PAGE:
Unlike anandamide, this endocannabinoid can bind with CB1 and CB2 receptors, making it a fully-acting endocannabinoid. 

These are the two endogenous cannabinoids your body produces. Still, other compounds in nature and synthetically created interact with the endocannabinoid system and your CB1 and CB2 receptors. 

What Are Cannabinoids?

Cannabinoids are plant-based or synthetic compounds that interact with CB1 and CB2 receptors. THC (delta-9-tetrahydrocannabinol) and CBD (cannabidiol) are two of the most potent. Both come from the cannabis sativa plant. 

THC is fully acting, binding with both receptors and triggering the dopamine release in the hippocampus. CBD can’t bind very well with either receptor, but it’s a good modulator of the psychoactive effects that THC can cause. Synthetic cannabinoids currently have no therapeutic purpose and are used only recreationally.

Why Are Fully-Acting Endocannabinoids Important?

For the highest level of receptor interaction, endocannabinoids that can stimulate both CB1 and CB2 receptors are necessary. Your body’s endocannabinoids are made by synthesizing certain lipids (fatty acids) using enzymes. Your body makes one readily (2-AG), but the field of pharmacology has long awaited the discovery of another, and now, we have it.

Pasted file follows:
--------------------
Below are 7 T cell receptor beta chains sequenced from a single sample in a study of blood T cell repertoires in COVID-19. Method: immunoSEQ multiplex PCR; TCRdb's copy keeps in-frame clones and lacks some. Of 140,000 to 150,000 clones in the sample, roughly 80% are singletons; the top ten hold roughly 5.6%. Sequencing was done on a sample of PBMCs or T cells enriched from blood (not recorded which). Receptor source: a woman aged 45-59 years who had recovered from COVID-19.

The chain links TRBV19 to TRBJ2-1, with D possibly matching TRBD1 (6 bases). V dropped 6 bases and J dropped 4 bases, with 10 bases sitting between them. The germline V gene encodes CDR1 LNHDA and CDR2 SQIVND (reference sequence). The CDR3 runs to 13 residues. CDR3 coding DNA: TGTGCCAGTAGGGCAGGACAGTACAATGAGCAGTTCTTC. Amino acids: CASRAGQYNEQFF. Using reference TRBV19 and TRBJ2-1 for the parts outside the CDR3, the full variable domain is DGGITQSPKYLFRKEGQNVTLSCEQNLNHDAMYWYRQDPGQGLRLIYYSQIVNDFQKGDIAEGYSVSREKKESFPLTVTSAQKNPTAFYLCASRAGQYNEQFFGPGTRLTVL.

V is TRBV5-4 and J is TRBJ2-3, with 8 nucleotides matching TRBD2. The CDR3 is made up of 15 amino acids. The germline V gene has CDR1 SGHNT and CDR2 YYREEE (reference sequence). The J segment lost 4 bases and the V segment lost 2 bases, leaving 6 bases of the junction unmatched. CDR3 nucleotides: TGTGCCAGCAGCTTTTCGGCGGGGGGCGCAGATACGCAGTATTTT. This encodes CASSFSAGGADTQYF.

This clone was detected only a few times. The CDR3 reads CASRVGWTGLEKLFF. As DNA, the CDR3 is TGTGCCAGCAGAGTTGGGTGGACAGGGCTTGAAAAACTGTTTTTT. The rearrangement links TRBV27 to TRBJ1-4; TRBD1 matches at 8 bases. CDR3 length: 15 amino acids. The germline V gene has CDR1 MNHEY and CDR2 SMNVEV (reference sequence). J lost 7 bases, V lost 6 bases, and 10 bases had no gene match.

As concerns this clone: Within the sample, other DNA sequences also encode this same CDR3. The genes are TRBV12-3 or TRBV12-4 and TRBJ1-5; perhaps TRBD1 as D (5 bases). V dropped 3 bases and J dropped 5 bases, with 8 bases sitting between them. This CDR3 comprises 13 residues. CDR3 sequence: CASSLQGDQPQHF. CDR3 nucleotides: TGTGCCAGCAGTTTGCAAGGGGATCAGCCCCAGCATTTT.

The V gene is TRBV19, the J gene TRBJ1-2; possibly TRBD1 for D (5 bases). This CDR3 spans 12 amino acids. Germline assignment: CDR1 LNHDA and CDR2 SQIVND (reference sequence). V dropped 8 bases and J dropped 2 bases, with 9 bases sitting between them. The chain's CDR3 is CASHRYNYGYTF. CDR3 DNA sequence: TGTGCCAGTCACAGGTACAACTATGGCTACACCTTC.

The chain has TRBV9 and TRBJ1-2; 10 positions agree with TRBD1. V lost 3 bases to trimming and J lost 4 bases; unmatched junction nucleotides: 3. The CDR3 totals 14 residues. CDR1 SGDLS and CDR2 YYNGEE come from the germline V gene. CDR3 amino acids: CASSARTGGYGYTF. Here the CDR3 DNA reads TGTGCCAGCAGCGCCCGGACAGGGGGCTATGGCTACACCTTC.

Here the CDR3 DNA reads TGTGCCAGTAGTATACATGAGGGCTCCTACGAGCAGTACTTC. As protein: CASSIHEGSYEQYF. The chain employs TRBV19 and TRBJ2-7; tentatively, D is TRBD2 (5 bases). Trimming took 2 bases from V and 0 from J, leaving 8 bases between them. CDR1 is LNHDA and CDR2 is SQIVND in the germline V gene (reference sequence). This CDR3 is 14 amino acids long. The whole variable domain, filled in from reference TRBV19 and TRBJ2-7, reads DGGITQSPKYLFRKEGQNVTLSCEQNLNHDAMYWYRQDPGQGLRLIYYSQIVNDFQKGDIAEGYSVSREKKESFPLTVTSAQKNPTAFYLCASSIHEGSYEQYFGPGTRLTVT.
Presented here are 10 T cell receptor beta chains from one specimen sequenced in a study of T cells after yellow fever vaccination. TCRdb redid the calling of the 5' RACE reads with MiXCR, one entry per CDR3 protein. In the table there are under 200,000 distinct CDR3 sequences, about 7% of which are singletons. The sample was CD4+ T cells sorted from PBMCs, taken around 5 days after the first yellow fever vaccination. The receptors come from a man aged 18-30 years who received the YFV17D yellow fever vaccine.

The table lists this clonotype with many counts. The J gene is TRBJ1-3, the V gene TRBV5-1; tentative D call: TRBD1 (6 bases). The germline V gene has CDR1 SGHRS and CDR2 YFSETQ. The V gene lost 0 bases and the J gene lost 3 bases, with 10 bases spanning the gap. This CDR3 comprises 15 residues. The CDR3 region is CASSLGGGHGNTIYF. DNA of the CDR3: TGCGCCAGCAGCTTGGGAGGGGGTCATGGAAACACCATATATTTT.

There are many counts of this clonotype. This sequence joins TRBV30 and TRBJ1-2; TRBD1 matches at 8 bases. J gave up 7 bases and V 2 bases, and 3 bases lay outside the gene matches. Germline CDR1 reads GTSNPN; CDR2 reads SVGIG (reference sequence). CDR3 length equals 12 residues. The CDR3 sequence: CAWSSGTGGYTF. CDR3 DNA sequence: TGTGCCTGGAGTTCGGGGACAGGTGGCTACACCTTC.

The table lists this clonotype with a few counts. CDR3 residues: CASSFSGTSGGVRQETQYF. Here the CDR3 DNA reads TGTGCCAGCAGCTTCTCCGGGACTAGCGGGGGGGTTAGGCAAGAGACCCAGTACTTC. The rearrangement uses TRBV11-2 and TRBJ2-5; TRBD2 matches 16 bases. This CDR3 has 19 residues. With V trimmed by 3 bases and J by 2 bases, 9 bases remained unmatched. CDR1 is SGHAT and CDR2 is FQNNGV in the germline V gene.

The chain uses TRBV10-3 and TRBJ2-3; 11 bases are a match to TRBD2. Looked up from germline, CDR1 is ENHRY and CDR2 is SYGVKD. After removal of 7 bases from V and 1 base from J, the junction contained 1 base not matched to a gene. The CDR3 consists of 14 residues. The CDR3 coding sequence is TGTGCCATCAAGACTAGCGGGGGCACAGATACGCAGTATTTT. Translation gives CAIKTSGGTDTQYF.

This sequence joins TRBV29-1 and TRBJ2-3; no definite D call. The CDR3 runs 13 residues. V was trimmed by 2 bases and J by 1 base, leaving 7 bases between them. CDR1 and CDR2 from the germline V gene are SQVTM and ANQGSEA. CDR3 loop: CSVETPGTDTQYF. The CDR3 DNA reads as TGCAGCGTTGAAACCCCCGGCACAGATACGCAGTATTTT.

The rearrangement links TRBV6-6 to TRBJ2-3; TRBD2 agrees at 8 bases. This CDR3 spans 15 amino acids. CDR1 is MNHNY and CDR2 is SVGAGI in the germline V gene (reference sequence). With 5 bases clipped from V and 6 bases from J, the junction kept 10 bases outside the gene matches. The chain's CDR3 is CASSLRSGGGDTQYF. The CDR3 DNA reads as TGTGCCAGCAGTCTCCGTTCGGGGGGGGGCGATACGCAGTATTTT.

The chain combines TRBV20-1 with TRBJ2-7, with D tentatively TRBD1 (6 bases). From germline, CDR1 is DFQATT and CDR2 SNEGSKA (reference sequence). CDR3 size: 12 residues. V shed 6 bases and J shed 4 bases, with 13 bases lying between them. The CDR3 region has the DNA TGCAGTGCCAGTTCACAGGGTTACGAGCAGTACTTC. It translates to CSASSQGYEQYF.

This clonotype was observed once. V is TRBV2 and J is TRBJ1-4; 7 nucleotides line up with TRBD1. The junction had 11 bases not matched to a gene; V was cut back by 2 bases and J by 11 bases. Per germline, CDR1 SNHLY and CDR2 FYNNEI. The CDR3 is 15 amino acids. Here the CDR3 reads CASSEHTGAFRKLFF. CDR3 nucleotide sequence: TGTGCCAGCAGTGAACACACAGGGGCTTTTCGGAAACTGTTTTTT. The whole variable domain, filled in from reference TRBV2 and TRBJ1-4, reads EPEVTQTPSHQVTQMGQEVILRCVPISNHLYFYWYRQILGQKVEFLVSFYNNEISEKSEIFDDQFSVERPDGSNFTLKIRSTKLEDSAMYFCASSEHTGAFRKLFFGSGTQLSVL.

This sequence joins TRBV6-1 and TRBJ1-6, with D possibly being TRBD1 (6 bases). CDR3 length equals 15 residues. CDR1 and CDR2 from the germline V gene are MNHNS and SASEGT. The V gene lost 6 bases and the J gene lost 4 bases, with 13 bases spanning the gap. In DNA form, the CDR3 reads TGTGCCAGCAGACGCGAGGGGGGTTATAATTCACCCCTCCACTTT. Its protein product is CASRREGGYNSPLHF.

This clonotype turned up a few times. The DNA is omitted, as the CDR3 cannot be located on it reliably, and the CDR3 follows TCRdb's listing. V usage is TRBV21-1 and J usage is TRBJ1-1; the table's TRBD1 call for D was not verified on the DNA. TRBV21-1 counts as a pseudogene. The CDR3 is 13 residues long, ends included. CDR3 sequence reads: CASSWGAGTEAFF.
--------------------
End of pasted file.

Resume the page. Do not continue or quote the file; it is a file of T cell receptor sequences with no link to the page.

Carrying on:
What Is Pentadecanolycarnitine (PDC)?

Researchers have discovered the second-ever, fully-acting endocannabinoid known as pentadecanolycarnitine (PDC). The body uses a fatty acid called pentadecanoic acid (C15:0) and carnitine, a chemical produced by the brain, to synthesize PDC, which can fully interact with both CB1 and CB2 receptors. 

This is big news because it means that supplementing our bodies with this particular fatty acid could help produce more of this fully-acting endocannabinoid we can use to help achieve homeostasis and protect us against illness. 

How Was It Discovered?

While helping dolphins live healthier lives, Dr. Stephanie Venn-Watson, a veterinary epidemiologist, discovered that some geriatric dolphins had fewer age-related illnesses than others.

Dr. Venn-Watson found that higher circulating levels of a particular fatty acid were responsible for many of the health benefits seen in the healthiest dolphins. She went further, looking into the health benefits of this molecule in human populations and, three years later, published her findings in Nature's Scientific Reports in 2020.

What fatty acid was responsible for the health benefits, you ask?

The fatty acid was C15:0, aka pentadecanoic acid. This odd-chain, essential, saturated fatty acid can reverse cellular aging, giving our cells a fighting chance to remain healthy as they age.

Where C15:0 Is Found

C15:0 is primarily found in trace levels in whole-fat dairy products and some types of fish and plants. However, increasing your intake of whole-fat dairy products comes with extra calories, sugars, and high levels of the "bad" even-chain saturated fats.

A solution? Fatty15